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Former R.I. state senator opens up about his own addiction in Congressional hearing

Former state Senator Tom Coderre and state health director Dr. Nicole Alexander-Scott testified about overdoses before the U.S. Senate Caucus on International Narcotics Control

Tom Coderre, acting deputy assistant HHS secretary for mental health and substance use at the Substance Abuse and Mental Health Services Administration, during a hearing of the Senate Caucus on International Narcotics Control holds on Capitol Hill July 20, 2021, in Washington, DC.BRENDAN SMIALOWSKI/AFP via Getty Images

PROVIDENCE — Former state Sen. Tom Coderre testified in front of the U.S. Senate Caucus on International Narcotics Control on Tuesday during a hearing that examined the federal response to the drug overdose epidemic.

Coderre, who eventually became chief of staff to former state Senate President M. Teresa Paiva Weed, is currently acting deputy assistant secretary for mental health and substance use.

In his testimony, he said he wanted to tell the story about a man who had led what appeared to be a “normal life.” He said he was involved with his community, was surrounded by friends and family, and was elected to the state senate at 25.


By 30, Coderre said, he had risen in his career to become the executive director of a large non-profit agency.

“On the outside, everything about this man’s life looked normal. Some would even say perfect,” said Coderre. “However, on the inside, he was tortured. So he turned, first to alcohol and then to drugs to cope with the stresses he was experiencing.”

Coderre added, “Underestimating the power of these substances and not understanding the neurological consequences of taking them, he quickly became addicted.”

He explained how his life started to “unravel” around him. He said he resisted help or treatment from loved ones, lost his job, lost his position in the Rhode Island State Senate, and his health started to deteriorate. He also claimed to have lost his apartment and became homeless.

“He lost his spirit. In the end, he lost everything. Even his desire to live,” said Coderre of himself. “This man’s life, which at one time was so full of hope, became hopeless.”

Coderre revealedat the end of his testimony that he was telling his own life story. He was able to eventually get the help he needed and has been sober since May 15, 2003, he said.


“With help, people can and do recover from substance abuse,” said Coderre. He said while he was there as a representative from the agency, he was also there to represent the 22 million Americans who have resolved their issues with addiction.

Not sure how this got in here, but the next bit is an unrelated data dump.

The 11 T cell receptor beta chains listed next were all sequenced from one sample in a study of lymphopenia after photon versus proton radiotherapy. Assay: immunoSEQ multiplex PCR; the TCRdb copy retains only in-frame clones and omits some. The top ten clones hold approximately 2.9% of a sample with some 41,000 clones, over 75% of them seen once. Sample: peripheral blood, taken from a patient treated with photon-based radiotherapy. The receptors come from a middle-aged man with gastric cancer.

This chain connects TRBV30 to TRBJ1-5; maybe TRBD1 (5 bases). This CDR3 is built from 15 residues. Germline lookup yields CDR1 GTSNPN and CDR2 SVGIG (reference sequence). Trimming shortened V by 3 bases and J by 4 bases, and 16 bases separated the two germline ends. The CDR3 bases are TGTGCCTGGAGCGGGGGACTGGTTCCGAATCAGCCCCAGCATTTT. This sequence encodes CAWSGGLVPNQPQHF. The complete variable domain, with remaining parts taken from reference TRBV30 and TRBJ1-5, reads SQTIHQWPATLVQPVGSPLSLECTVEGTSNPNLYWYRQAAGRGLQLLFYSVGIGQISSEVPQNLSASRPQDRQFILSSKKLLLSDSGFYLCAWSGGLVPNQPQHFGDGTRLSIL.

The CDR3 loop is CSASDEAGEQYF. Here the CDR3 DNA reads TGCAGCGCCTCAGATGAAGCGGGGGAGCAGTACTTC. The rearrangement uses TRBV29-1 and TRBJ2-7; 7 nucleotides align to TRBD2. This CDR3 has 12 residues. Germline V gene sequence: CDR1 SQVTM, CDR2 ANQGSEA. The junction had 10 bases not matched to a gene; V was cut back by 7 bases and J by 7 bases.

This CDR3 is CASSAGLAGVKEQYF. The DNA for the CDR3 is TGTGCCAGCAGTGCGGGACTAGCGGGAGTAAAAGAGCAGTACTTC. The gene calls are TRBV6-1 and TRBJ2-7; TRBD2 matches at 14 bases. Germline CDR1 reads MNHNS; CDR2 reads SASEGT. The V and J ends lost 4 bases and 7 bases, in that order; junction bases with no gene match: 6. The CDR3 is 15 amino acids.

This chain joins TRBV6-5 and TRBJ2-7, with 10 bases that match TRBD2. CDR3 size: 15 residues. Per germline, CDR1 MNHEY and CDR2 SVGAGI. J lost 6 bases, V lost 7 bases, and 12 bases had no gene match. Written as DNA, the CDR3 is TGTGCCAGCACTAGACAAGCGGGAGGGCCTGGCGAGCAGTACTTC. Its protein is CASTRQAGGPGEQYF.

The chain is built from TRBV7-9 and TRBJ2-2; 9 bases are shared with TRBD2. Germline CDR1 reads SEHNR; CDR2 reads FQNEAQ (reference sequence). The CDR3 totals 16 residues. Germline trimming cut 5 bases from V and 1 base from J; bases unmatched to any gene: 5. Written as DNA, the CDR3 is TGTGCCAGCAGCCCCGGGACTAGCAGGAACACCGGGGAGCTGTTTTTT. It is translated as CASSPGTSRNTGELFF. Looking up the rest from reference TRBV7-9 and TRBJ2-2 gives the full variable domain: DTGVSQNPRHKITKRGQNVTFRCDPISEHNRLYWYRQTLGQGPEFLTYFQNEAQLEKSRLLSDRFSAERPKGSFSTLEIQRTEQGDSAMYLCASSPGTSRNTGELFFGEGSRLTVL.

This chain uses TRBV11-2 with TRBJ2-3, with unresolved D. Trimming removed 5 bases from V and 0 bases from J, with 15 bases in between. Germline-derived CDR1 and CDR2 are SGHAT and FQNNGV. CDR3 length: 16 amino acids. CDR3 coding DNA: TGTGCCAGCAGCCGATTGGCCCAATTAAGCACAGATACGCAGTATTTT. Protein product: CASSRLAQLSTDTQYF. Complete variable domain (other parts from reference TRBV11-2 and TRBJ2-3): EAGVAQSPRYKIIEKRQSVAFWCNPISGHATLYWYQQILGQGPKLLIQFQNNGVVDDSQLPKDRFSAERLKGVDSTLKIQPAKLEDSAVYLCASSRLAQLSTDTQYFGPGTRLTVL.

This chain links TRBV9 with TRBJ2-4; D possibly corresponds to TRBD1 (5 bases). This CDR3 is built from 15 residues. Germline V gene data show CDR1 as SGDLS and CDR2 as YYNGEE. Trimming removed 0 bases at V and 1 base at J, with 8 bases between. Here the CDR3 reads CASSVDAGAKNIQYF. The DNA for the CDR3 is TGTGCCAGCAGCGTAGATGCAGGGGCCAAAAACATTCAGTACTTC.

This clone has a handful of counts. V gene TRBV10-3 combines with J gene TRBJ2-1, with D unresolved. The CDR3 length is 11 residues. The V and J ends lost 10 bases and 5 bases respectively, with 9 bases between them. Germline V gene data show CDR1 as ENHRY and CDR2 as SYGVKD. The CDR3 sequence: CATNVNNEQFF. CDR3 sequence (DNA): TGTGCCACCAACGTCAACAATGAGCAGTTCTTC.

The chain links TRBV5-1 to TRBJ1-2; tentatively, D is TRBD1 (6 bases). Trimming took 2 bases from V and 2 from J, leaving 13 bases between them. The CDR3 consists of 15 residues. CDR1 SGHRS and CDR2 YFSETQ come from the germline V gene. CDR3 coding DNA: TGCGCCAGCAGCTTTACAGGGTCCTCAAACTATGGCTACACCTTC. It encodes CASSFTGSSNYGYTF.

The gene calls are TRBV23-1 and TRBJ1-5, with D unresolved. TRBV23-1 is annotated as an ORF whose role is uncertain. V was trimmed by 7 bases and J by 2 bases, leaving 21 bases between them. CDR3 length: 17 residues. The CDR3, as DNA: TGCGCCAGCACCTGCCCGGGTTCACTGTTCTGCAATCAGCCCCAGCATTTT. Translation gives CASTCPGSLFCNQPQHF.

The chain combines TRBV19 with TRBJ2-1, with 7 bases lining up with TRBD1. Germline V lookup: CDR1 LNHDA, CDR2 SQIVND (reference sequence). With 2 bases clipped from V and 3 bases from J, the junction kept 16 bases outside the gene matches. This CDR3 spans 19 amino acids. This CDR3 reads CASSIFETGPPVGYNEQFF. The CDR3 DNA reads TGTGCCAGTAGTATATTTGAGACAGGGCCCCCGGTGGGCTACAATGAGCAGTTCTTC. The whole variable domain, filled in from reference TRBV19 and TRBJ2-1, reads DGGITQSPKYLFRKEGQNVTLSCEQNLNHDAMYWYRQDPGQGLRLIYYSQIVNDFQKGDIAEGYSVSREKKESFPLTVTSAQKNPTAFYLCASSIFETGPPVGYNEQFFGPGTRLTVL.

Coderre’s testimony comes just a week after the U.S. Centers for Disease Control and Prevention published a report that said overdose deaths sourced to a record 93,000 in 2020, which is a 29 percent increase from 2019. Public health experts said lockdowns and pandemic-related restrictions isolated those with drug addictions and made accessing treatment more difficult.

“Even one life lost is too many,” said Coderre. He said his agency is focused on intervention, treatment, recovery-support, and by furthering telehealth services to increase access.

Rhode Island’s state health director, Dr. Nicole Alexander-Scott, also testified Tuesday in front of co-chairmen Senator Sheldon Whitehouse, a Rhode Island Democrat, and Senator Chuck Grassley, a Republican from Iowa.

Dr. Nicole Alexander-Scott, director of state Department of Health.Jonathan Wiggs/Globe Staff

“Over the last two years, there have been many, many stories of recovery and hope in Rhode Island that are true inspirations,” said Alexander-Scott. “But during this time, there have been many tragic stories of heartbreak and loss. Some of which could have been preventable.”

Overdose deaths, she said, increased in Rhode Island in 2020 by 25 percent compared to 2019, making it the state’s worst year on record. And she said the preliminary numbers for 2021 so far, “aren’t looking good.”

She said three out of every four overdose deaths involve fentanyl, which has been found in samples of heroin, cocaine, and in other drugs.


However, she said that Governor Dan McKee’s Overdose Prevention and Intervention Task Force, which was developed under former governor and now US Commerce Secretary Gina Raimondo in 2015, has recently been making meaningful strides in tackling the epidemic. She said the number of people receiving new opioid prescriptions reduced from 41,820 in the first quarter of 2017 to 26,025 in the first quarter of 2021. She said the number of overall opioid prescriptions prescribed in the same time period was reduced from 153,025 to 103,228 — a reduction of 33 percent.

But she said part of the state’s battle against the crisis also includes harm reduction.

Most recently, in December 2020, Rhode Island launched the 10,000 Chances Project, which is a statewide initiative to get more than 10,000 intranasal naloxone kits into the hands of Rhode Islanders at the risk of overdose, as well as their loved ones.

“Rhode Island understands that there are some people who are not yet ready for treatment, and so we believe it is critical that we help provide services and supports to help save their lives,” said Alexander-Scott.

Alexa Gagosz can be reached at alexa.gagosz@globe.com. Follow her on Twitter @alexagagosz and on Instagram @AlexaGagosz.